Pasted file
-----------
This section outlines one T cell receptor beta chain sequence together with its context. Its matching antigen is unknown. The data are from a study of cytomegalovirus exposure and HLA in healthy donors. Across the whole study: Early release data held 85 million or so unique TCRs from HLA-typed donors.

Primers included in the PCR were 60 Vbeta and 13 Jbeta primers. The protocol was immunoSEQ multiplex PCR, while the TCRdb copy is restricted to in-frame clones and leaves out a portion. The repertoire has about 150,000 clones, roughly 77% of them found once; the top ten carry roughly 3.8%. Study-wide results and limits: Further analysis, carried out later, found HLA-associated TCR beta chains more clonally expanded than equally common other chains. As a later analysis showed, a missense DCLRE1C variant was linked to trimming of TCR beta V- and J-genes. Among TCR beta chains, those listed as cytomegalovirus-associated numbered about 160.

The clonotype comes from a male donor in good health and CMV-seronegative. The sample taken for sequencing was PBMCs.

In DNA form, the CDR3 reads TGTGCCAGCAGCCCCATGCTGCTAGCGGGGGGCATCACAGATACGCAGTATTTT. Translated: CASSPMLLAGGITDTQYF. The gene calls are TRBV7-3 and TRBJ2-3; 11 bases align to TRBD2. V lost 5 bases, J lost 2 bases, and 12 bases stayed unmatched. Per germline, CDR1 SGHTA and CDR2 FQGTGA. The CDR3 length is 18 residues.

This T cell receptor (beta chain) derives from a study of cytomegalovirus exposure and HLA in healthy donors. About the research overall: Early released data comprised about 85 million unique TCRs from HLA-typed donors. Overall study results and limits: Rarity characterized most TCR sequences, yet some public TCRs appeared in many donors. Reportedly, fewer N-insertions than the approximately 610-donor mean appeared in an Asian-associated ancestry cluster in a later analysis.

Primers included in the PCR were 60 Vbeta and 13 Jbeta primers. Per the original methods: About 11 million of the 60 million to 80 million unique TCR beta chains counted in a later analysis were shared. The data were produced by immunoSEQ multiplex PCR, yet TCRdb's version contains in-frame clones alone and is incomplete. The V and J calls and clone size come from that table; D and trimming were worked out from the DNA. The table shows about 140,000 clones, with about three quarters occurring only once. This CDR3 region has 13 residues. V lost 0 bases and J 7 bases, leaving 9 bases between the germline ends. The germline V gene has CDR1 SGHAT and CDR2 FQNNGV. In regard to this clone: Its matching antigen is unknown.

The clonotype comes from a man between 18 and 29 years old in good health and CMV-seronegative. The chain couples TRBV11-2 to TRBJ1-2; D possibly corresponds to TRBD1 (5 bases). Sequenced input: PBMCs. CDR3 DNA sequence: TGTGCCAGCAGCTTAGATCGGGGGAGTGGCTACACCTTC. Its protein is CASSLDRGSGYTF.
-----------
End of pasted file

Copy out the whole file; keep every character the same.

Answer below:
This section outlines one T cell receptor beta chain sequence together with its context. Its matching antigen is unknown. The data are from a study of cytomegalovirus exposure and HLA in healthy donors. Across the whole study: Early release data held 85 million or so unique TCRs from HLA-typed donors.

Primers included in the PCR were 60 Vbeta and 13 Jbeta primers. The protocol was immunoSEQ multiplex PCR, while the TCRdb copy is restricted to in-frame clones and leaves out a portion. The repertoire has about 150,000 clones, roughly 77% of them found once; the top ten carry roughly 3.8%. Study-wide results and limits: Further analysis, carried out later, found HLA-associated TCR beta chains more clonally expanded than equally common other chains. As a later analysis showed, a missense DCLRE1C variant was linked to trimming of TCR beta V- and J-genes. Among TCR beta chains, those listed as cytomegalovirus-associated numbered about 160.

The clonotype comes from a male donor in good health and CMV-seronegative. The sample taken for sequencing was PBMCs.

In DNA form, the CDR3 reads TGTGCCAGCAGCCCCATGCTGCTAGCGGGGGGCATCACAGATACGCAGTATTTT. Translated: CASSPMLLAGGITDTQYF. The gene calls are TRBV7-3 and TRBJ2-3; 11 bases align to TRBD2. V lost 5 bases, J lost 2 bases, and 12 bases stayed unmatched. Per germline, CDR1 SGHTA and CDR2 FQGTGA. The CDR3 length is 18 residues.

This T cell receptor (beta chain) derives from a study of cytomegalovirus exposure and HLA in healthy donors. About the research overall: Early released data comprised about 85 million unique TCRs from HLA-typed donors. Overall study results and limits: Rarity characterized most TCR sequences, yet some public TCRs appeared in many donors. Reportedly, fewer N-insertions than the approximately 610-donor mean appeared in an Asian-associated ancestry cluster in a later analysis.

Primers included in the PCR were 60 Vbeta and 13 Jbeta primers. Per the original methods: About 11 million of the 60 million to 80 million unique TCR beta chains counted in a later analysis were shared. The data were produced by immunoSEQ multiplex PCR, yet TCRdb's version contains in-frame clones alone and is incomplete. The V and J calls and clone size come from that table; D and trimming were worked out from the DNA. The table shows about 140,000 clones, with about three quarters occurring only once. This CDR3 region has 13 residues. V lost 0 bases and J 7 bases, leaving 9 bases between the germline ends. The germline V gene has CDR1 SGHAT and CDR2 FQNNGV. In regard to this clone: Its matching antigen is unknown.

The clonotype comes from a man between 18 and 29 years old in good health and CMV-seronegative. The chain couples TRBV11-2 to TRBJ1-2; D possibly corresponds to TRBD1 (5 bases). Sequenced input: PBMCs. CDR3 DNA sequence: TGTGCCAGCAGCTTAGATCGGGGGAGTGGCTACACCTTC. Its protein is CASSLDRGSGYTF.